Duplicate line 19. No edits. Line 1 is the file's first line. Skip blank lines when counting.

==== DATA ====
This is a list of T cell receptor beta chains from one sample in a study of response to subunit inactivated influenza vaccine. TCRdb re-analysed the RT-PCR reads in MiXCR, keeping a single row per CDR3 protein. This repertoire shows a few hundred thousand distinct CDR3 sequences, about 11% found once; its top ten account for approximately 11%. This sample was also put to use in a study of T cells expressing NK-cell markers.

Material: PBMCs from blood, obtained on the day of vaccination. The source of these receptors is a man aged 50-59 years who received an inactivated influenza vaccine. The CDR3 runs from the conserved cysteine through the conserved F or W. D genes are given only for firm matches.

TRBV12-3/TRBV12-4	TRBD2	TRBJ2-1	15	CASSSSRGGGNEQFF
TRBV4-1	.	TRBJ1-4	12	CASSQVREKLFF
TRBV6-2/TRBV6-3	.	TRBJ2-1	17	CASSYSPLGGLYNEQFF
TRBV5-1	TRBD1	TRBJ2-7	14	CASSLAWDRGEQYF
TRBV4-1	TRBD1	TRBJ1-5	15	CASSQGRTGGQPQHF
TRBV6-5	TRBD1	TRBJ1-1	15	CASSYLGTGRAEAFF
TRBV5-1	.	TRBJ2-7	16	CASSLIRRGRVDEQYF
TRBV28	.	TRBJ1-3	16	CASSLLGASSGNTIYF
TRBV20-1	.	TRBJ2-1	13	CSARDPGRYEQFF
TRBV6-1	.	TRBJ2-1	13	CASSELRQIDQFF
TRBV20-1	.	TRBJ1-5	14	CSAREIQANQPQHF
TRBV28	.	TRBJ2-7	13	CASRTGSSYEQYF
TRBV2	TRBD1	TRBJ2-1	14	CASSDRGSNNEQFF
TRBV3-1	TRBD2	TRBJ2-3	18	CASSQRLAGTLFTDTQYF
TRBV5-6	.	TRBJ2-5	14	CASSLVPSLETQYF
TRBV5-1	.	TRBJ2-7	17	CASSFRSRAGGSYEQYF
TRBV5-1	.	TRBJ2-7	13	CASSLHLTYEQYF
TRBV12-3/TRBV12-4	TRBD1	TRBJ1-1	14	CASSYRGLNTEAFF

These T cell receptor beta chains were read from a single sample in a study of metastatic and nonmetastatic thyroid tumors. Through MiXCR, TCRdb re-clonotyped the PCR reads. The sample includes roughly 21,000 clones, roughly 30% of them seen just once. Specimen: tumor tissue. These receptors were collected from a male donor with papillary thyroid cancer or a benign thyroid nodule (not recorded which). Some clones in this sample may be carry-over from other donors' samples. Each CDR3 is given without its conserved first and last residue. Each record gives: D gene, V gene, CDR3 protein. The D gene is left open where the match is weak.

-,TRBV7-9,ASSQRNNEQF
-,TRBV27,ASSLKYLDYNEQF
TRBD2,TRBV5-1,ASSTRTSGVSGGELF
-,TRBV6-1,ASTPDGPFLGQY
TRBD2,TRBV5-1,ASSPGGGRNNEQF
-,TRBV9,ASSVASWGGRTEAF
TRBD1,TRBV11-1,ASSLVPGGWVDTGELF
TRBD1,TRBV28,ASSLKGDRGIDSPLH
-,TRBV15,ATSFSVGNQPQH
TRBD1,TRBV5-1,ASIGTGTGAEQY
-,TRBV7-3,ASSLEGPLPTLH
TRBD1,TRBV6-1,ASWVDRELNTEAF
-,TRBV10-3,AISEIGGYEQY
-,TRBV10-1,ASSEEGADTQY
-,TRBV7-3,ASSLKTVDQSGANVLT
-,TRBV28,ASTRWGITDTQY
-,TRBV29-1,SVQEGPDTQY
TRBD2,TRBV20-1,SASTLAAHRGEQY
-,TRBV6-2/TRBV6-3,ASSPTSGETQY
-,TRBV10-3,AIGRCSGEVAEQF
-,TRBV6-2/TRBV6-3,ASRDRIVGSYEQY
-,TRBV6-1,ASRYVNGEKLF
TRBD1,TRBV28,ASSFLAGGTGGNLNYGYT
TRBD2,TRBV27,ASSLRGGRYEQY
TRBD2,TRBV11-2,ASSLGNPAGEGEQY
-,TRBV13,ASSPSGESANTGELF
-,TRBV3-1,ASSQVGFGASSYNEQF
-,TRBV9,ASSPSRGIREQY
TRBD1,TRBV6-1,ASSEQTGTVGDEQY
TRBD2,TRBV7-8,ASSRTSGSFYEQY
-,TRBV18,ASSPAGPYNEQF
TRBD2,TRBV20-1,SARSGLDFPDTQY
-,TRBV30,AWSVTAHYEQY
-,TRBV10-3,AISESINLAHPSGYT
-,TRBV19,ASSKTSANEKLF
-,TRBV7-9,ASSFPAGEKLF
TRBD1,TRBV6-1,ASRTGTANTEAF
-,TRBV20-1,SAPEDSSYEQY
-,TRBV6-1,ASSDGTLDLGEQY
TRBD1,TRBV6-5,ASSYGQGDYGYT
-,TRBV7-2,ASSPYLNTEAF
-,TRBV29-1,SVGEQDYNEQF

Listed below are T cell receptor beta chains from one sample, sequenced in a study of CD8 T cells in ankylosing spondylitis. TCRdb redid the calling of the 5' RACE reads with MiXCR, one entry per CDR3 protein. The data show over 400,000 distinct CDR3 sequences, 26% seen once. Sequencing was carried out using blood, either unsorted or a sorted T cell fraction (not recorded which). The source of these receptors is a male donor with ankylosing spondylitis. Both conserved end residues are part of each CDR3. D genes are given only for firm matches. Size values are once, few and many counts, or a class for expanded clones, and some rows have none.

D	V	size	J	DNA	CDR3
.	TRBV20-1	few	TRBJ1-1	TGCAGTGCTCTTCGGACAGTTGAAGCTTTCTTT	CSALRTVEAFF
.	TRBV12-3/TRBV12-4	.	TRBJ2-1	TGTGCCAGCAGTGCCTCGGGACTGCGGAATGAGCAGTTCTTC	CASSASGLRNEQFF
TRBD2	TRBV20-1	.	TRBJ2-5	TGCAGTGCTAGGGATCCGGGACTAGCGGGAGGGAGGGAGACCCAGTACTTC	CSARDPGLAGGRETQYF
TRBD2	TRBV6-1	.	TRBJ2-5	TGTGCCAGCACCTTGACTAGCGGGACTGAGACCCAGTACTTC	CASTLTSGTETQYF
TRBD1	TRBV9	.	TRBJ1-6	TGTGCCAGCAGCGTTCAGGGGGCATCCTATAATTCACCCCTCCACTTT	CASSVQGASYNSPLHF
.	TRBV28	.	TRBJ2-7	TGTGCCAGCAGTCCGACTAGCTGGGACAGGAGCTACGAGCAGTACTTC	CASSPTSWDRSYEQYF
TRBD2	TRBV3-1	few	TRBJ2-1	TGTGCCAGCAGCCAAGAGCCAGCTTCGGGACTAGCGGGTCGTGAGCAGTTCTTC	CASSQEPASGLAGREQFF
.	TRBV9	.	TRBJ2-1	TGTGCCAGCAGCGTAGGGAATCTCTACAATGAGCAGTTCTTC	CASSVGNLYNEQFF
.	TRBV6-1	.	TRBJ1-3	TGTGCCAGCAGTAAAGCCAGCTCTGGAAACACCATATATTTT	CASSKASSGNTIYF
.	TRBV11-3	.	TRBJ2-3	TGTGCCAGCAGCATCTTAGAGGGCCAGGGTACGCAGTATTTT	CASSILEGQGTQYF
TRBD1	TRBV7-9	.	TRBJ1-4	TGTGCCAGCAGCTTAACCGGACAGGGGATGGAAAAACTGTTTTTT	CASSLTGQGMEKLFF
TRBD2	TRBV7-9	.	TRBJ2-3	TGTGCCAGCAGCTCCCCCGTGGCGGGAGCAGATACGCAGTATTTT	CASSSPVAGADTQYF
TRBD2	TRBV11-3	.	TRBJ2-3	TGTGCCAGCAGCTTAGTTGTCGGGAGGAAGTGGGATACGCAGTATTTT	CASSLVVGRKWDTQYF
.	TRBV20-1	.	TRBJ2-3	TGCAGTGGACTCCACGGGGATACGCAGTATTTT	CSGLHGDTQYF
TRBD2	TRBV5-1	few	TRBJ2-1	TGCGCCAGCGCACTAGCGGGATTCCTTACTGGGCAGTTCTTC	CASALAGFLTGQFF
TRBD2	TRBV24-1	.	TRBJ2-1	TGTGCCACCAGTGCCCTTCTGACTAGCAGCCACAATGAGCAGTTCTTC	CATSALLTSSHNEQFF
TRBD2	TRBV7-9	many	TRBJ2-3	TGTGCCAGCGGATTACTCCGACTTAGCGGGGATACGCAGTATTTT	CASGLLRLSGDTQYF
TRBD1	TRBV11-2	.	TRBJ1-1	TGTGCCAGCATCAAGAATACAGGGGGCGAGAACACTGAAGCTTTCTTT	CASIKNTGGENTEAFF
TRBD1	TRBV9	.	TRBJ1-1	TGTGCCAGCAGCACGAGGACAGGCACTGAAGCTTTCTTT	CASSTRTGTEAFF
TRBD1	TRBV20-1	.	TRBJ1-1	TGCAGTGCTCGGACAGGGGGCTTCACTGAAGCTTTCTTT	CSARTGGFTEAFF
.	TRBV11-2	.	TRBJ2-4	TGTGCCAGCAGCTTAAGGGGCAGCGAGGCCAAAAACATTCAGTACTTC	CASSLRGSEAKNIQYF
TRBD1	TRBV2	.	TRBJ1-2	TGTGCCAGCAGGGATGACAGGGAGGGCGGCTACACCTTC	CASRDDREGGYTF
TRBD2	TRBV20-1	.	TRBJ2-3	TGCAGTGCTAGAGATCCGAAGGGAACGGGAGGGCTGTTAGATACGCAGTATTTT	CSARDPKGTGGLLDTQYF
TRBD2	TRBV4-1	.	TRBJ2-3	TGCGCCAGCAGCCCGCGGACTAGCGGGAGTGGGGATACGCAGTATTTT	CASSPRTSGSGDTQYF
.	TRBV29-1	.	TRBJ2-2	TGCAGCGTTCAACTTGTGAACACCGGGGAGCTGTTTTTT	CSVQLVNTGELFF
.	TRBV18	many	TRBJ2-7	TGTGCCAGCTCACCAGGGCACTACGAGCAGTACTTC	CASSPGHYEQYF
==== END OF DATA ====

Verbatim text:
TRBV5-1	.	TRBJ2-7	13	CASSLHLTYEQYF